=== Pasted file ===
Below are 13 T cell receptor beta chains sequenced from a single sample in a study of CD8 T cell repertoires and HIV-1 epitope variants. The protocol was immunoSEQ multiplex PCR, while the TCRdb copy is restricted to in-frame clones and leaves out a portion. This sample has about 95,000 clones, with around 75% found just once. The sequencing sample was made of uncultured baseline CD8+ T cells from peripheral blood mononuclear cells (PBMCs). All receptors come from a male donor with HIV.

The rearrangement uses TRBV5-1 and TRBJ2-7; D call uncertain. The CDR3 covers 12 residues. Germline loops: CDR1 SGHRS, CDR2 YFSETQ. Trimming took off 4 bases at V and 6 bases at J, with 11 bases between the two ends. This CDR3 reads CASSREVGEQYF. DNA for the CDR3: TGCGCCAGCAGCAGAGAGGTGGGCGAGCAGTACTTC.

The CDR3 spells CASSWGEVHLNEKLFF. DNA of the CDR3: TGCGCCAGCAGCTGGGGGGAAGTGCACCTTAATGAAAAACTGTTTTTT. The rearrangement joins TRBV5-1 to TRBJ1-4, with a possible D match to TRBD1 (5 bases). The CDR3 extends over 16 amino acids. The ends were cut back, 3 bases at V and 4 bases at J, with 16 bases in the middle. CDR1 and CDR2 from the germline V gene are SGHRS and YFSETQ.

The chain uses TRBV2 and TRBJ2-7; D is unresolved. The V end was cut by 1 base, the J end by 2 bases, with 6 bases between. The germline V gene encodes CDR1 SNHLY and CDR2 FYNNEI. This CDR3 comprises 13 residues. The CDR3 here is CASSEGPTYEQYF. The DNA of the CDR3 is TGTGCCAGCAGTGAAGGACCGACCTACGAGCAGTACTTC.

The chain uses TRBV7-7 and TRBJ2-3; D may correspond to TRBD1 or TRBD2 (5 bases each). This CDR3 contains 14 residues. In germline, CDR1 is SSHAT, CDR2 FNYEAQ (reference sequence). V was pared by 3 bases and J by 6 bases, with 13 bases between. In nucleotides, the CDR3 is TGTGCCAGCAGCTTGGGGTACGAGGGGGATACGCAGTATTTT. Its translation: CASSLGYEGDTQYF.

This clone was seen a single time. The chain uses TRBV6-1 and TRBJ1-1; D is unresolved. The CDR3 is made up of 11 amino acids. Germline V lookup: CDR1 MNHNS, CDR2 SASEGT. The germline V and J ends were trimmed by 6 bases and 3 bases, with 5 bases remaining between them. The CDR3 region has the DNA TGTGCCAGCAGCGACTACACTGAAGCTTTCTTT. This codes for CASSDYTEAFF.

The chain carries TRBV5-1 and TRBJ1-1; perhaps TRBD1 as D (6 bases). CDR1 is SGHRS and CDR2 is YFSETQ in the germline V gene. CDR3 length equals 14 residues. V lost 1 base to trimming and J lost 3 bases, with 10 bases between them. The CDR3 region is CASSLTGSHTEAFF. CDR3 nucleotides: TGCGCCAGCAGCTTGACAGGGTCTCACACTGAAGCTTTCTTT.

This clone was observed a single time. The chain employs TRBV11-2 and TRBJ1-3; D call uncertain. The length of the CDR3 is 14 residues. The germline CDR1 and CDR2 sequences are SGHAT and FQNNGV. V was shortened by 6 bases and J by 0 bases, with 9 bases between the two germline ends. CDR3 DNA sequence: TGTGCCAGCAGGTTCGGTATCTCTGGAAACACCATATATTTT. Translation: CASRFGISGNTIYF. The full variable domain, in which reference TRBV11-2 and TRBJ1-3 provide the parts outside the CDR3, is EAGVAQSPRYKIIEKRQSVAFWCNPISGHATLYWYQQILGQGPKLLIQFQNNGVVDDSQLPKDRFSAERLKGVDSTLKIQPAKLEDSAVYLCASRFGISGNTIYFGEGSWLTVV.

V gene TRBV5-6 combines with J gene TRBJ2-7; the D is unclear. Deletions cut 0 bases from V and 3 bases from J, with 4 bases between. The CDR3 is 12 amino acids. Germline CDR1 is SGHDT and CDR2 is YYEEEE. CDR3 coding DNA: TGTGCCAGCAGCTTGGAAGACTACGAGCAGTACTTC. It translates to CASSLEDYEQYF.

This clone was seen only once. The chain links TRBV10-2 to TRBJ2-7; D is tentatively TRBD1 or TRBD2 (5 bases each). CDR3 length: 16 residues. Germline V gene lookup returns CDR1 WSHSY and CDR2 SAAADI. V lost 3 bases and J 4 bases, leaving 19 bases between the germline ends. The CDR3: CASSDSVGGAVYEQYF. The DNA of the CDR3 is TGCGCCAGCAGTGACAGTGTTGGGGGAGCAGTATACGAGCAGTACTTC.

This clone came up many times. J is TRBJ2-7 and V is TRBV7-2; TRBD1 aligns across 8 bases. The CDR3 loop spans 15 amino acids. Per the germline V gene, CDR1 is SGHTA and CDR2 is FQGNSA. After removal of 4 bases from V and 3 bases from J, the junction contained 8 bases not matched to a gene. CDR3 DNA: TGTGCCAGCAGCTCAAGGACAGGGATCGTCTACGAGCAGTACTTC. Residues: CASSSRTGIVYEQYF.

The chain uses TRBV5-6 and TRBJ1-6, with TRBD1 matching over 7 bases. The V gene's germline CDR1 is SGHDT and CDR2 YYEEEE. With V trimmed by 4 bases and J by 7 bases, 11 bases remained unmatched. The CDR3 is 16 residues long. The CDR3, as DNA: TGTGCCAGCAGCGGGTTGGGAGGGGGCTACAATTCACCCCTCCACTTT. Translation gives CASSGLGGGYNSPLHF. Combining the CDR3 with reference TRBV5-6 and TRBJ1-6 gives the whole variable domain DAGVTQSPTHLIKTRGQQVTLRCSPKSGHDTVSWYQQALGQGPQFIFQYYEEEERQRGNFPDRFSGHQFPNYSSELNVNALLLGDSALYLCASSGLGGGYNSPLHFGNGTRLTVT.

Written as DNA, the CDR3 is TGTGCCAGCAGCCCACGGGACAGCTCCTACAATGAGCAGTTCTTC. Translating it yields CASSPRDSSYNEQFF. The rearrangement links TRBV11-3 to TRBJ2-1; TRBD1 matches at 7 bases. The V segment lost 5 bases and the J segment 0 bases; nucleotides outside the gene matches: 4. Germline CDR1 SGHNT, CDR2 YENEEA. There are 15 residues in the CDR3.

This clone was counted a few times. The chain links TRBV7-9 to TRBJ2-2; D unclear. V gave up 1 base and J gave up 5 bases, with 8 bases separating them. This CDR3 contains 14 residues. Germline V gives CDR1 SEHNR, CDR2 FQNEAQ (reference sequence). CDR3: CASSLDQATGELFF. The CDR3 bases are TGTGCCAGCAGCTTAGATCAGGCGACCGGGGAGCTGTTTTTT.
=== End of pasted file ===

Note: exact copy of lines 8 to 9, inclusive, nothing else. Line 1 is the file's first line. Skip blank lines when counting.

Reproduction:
This clone was observed a single time. The chain employs TRBV11-2 and TRBJ1-3; D call uncertain. The length of the CDR3 is 14 residues. The germline CDR1 and CDR2 sequences are SGHAT and FQNNGV. V was shortened by 6 bases and J by 0 bases, with 9 bases between the two germline ends. CDR3 DNA sequence: TGTGCCAGCAGGTTCGGTATCTCTGGAAACACCATATATTTT. Translation: CASRFGISGNTIYF. The full variable domain, in which reference TRBV11-2 and TRBJ1-3 provide the parts outside the CDR3, is EAGVAQSPRYKIIEKRQSVAFWCNPISGHATLYWYQQILGQGPKLLIQFQNNGVVDDSQLPKDRFSAERLKGVDSTLKIQPAKLEDSAVYLCASRFGISGNTIYFGEGSWLTVV.

V gene TRBV5-6 combines with J gene TRBJ2-7; the D is unclear. Deletions cut 0 bases from V and 3 bases from J, with 4 bases between. The CDR3 is 12 amino acids. Germline CDR1 is SGHDT and CDR2 is YYEEEE. CDR3 coding DNA: TGTGCCAGCAGCTTGGAAGACTACGAGCAGTACTTC. It translates to CASSLEDYEQYF.